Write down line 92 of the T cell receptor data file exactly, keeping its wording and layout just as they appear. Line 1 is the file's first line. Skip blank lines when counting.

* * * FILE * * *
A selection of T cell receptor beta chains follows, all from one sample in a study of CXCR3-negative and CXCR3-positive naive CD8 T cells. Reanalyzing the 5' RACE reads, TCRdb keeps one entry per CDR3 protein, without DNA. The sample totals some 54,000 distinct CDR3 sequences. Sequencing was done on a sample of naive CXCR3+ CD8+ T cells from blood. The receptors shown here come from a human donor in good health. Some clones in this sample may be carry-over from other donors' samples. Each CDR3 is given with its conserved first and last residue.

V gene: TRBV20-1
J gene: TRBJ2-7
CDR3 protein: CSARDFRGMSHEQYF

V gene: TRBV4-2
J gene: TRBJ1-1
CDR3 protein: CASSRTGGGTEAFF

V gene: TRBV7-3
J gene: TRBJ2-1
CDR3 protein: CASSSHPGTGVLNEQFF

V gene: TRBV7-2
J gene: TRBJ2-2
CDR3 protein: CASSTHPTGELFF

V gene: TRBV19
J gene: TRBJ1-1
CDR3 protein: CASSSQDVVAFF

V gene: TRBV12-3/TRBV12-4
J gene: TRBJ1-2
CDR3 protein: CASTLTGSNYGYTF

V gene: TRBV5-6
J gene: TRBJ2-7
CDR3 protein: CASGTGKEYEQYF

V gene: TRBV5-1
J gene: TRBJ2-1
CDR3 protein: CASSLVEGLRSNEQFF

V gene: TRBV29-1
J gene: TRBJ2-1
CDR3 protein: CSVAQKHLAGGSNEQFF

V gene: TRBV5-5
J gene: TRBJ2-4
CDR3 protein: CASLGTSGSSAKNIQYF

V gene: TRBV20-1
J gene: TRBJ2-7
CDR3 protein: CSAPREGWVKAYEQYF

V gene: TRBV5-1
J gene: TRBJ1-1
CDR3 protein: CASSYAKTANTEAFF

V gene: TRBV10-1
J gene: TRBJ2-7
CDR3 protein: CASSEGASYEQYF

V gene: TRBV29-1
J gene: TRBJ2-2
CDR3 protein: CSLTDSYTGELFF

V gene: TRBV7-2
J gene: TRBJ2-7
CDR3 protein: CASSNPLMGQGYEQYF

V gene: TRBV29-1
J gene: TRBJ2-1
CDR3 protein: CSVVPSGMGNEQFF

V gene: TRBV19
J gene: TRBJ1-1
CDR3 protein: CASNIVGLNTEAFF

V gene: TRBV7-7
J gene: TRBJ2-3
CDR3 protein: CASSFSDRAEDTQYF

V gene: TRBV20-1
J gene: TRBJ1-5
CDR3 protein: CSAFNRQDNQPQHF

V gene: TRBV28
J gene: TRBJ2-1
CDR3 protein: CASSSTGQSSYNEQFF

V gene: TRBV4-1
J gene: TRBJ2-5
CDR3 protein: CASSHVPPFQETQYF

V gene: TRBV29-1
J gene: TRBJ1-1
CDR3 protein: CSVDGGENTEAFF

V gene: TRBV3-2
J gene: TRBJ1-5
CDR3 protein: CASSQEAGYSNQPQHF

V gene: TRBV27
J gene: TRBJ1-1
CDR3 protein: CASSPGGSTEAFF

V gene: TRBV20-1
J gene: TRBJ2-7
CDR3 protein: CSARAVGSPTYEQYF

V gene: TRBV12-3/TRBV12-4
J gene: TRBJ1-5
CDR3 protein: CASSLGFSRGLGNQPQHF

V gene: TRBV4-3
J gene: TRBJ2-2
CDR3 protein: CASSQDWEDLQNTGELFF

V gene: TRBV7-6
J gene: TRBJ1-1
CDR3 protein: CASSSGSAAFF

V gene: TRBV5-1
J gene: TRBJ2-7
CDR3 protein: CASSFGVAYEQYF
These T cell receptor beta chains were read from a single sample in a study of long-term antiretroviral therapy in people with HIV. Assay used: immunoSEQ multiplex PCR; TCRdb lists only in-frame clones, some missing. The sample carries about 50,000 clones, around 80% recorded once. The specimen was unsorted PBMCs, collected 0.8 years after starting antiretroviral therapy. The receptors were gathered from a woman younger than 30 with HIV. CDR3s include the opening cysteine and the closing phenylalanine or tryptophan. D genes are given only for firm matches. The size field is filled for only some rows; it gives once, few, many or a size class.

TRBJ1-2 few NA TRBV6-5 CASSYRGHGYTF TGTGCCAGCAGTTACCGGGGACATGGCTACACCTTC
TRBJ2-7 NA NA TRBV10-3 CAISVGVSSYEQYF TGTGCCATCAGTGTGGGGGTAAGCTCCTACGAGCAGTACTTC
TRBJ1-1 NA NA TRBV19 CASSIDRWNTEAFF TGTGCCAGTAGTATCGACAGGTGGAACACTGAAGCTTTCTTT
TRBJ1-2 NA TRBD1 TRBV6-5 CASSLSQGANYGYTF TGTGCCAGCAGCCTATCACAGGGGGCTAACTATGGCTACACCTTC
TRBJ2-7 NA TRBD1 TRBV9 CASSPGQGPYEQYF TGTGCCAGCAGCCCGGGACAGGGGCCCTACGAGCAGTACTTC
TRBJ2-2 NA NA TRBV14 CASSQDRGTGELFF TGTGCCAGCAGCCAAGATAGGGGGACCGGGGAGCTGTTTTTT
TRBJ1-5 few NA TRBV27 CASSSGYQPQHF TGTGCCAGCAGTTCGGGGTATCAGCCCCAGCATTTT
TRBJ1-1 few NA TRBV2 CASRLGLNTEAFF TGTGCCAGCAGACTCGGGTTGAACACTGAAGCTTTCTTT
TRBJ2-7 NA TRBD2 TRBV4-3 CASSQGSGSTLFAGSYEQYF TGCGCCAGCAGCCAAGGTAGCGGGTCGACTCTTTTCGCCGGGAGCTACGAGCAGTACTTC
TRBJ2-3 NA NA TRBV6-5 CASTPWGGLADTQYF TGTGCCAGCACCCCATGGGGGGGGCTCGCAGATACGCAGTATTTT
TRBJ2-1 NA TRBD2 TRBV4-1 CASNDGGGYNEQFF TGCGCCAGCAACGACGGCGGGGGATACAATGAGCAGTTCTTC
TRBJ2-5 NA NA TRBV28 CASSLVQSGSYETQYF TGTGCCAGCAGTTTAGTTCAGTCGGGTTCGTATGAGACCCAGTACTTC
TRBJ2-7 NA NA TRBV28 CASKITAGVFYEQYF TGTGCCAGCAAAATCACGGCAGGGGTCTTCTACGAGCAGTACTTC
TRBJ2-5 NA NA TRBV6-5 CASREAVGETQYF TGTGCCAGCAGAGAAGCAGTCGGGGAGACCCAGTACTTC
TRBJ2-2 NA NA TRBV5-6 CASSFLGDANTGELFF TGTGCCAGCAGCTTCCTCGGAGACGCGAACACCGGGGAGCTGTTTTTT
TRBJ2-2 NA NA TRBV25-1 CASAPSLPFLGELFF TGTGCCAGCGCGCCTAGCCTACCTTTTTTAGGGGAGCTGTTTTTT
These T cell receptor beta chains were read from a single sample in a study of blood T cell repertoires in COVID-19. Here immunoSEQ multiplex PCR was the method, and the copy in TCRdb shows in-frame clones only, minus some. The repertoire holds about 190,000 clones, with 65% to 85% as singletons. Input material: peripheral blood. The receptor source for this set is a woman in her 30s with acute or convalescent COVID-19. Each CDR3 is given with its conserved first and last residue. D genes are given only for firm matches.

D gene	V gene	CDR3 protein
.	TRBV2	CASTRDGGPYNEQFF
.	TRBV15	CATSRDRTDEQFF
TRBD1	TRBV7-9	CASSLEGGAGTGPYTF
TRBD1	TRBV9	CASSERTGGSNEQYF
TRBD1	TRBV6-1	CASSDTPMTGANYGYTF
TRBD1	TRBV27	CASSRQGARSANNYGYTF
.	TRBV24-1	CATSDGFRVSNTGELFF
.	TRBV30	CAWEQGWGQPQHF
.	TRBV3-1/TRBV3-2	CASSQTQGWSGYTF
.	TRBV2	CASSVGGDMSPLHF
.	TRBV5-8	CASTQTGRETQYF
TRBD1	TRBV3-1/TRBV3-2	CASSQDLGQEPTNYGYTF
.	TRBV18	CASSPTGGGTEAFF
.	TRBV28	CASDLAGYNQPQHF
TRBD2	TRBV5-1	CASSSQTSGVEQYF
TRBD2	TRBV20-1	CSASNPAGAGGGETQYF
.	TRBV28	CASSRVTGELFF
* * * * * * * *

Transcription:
TRBJ1-1 NA NA TRBV19 CASSIDRWNTEAFF TGTGCCAGTAGTATCGACAGGTGGAACACTGAAGCTTTCTTT